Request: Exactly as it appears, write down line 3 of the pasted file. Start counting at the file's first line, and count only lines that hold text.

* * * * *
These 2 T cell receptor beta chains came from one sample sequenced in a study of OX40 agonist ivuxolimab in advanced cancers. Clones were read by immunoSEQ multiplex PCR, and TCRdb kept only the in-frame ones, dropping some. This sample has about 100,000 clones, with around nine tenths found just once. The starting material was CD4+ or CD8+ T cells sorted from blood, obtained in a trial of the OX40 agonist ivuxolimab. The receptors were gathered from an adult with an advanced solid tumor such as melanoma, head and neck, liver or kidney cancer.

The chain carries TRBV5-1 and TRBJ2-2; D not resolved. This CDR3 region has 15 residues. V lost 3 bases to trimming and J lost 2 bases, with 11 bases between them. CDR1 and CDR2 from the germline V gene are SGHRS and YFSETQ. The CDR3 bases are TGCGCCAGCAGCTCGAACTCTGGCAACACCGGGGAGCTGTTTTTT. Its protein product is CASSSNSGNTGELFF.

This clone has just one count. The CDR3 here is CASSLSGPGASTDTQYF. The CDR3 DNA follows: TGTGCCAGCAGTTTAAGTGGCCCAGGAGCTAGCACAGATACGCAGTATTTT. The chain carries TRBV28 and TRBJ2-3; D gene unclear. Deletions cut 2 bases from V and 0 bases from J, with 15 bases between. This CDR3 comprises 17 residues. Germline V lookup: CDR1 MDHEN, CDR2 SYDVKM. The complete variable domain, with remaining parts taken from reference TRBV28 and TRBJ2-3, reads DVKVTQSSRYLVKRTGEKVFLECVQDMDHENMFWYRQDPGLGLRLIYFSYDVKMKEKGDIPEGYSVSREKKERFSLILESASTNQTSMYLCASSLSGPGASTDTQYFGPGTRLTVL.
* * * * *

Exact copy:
This clone has just one count. The CDR3 here is CASSLSGPGASTDTQYF. The CDR3 DNA follows: TGTGCCAGCAGTTTAAGTGGCCCAGGAGCTAGCACAGATACGCAGTATTTT. The chain carries TRBV28 and TRBJ2-3; D gene unclear. Deletions cut 2 bases from V and 0 bases from J, with 15 bases between. This CDR3 comprises 17 residues. Germline V lookup: CDR1 MDHEN, CDR2 SYDVKM. The complete variable domain, with remaining parts taken from reference TRBV28 and TRBJ2-3, reads DVKVTQSSRYLVKRTGEKVFLECVQDMDHENMFWYRQDPGLGLRLIYFSYDVKMKEKGDIPEGYSVSREKKERFSLILESASTNQTSMYLCASSLSGPGASTDTQYFGPGTRLTVL.